In the 23 years since the historic Good Friday Agreement peace deal ended three decades of brutal, bitter conflict in Northern Ireland, fears that widespread violence could return increased sharply after the 2016 Brexit referendum.
As the UK prepared to leave the EU, the former British prime ministers Tony Blair and John Major were among the politicians who were most adamant that Brexit could undermine the peace agreement.
Those fears were realised when riots and disorder broke out in Northern Ireland at the end of March.
The riots have almost exclusively involved unionists. The violence has been widely linked to long-simmering anger about the Northern Ireland Protocol, the special post-Brexit trade arrangement that has created additional trade barriers between Britain and Northern Ireland.
Well-documented shortages of certain products in Northern Ireland in the early months of 2021, as well as other early complications, have exacerbated frustrations.
Threats of violence were quick to surface. In January, EU inspections of animal-based food produce arriving at Belfast and Larne ports from Britain were briefly suspended because of concerns that staff carrying out checks were being intimidated. Graffiti threatening port staff had been appearing regularly since the protocol came into effect.
There is deep and genuine discontent within broad swaths of political unionism over the Northern Ireland Protocol. However, Irish nationalist parties such as Sinn Fein and the SDLP, as well as the nonaligned Alliance Party, would argue that the problem is not the protocol but Brexit in the first place.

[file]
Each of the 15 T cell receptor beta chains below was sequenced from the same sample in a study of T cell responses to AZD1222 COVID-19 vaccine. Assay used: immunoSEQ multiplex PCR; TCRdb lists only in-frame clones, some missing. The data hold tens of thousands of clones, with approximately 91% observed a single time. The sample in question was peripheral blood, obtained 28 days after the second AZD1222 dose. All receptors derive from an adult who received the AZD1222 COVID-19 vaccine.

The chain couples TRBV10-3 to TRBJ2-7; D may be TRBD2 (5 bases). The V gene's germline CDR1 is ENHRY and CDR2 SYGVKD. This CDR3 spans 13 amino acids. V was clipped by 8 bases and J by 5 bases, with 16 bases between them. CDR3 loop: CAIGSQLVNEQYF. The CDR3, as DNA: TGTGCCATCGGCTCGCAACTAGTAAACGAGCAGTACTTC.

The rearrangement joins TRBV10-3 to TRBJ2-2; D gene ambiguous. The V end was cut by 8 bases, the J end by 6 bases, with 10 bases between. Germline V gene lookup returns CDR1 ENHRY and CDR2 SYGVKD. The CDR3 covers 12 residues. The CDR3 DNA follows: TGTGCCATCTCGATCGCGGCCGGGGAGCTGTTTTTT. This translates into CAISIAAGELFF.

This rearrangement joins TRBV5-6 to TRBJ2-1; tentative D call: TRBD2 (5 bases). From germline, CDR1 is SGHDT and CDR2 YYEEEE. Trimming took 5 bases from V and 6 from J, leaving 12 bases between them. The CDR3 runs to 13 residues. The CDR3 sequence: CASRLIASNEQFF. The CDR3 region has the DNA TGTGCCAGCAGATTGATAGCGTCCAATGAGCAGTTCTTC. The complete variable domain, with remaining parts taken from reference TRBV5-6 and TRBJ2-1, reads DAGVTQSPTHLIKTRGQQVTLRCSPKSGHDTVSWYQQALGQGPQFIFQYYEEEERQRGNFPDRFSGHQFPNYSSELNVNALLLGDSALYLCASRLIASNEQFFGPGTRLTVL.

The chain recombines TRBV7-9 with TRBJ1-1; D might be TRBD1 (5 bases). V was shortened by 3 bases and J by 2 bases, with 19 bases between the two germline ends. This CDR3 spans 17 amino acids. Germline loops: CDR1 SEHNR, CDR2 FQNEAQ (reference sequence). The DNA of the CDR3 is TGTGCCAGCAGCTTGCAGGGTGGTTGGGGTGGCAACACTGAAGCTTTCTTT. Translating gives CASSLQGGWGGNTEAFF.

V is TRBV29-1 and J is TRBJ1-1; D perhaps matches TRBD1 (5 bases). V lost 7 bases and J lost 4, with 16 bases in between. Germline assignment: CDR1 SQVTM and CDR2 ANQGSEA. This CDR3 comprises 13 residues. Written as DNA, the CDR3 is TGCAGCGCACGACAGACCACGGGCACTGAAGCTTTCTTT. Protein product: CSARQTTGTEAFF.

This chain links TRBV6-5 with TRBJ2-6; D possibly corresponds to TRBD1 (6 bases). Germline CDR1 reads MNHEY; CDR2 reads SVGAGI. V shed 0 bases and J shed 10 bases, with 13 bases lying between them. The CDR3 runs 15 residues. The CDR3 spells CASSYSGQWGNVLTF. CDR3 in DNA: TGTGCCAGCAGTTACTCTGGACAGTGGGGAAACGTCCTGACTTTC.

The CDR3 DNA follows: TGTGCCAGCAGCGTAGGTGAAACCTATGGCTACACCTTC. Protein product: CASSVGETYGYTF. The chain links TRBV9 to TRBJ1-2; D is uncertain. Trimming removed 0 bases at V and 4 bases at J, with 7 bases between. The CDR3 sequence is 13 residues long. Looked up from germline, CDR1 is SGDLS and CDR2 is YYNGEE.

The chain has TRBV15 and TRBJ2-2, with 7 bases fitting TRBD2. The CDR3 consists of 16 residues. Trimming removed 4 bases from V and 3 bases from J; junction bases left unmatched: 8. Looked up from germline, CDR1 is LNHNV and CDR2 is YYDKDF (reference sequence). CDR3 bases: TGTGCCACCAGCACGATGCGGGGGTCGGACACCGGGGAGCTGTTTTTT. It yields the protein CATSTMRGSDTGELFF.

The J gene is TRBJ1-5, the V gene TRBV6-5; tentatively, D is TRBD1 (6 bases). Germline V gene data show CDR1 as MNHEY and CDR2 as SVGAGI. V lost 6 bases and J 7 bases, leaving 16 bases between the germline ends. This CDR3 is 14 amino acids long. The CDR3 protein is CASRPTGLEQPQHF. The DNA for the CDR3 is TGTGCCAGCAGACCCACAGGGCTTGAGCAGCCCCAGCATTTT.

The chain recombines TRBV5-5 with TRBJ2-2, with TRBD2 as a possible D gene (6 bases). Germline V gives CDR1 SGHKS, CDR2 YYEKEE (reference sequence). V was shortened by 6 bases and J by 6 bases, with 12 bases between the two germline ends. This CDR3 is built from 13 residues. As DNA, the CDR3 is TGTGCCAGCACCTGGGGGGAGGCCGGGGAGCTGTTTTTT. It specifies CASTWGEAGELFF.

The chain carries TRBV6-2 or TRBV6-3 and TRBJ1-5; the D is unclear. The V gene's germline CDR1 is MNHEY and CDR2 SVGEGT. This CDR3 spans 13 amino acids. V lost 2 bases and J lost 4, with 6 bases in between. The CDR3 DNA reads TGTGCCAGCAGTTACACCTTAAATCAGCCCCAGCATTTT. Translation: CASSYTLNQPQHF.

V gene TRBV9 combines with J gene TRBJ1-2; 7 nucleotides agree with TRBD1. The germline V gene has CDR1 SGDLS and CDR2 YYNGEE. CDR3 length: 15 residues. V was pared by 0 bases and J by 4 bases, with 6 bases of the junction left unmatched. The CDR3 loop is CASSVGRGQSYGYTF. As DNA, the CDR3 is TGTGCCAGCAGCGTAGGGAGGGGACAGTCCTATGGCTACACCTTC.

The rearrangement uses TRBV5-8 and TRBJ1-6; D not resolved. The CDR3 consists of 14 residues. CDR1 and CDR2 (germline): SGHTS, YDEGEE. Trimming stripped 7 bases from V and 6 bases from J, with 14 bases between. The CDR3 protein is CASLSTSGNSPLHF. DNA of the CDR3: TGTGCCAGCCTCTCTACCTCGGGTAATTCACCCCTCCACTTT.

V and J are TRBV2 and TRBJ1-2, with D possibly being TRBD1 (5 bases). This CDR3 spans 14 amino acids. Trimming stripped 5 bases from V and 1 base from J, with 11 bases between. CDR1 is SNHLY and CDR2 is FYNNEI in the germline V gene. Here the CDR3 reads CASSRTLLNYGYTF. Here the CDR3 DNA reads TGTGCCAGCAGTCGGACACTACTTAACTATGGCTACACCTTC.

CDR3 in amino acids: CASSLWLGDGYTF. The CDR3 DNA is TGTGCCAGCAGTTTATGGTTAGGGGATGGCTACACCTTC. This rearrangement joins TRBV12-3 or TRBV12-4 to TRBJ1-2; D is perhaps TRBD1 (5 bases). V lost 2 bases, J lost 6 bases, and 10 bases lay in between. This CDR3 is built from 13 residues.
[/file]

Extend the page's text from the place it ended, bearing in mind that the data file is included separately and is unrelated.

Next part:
The implications for Northern Ireland were barely mentioned during debates ahead of the referendum. The likes of Blair and Major were notable exceptions in Britain. However, many politicians in the Republic of Ireland issued warnings that a Leave vote could have disastrous consequences for Northern Ireland, as did the Alliance Party and the Irish nationalist parties.
A problem for the DUP in this regard is that it passionately campaigned for a Leave vote and even helped fund “Vote Leave” ads in Britain. Then, during the torturous Brexit negotiations, the party rejected proposed arrangements that would not have had an impact on trade between Northern Ireland and the rest of Britain in order to push for a harder Brexit.
During the years between the 2016 vote and the UK’s full departure on January 1, 2021, fears of renewed violence were based on the idea of a return to a border between Ireland and Northern Ireland — something that would inflame nationalists.
Leo Varadkar, the Republic of Ireland’s prime minister at the time, brought a newspaper article about a fatal 1972 attack on a customs post to a 2018 EU summit to convince his fellow leaders of the need to avoid a border. In the end, the resurrection of that hard border on the island of Ireland was avoided. But violence has not been.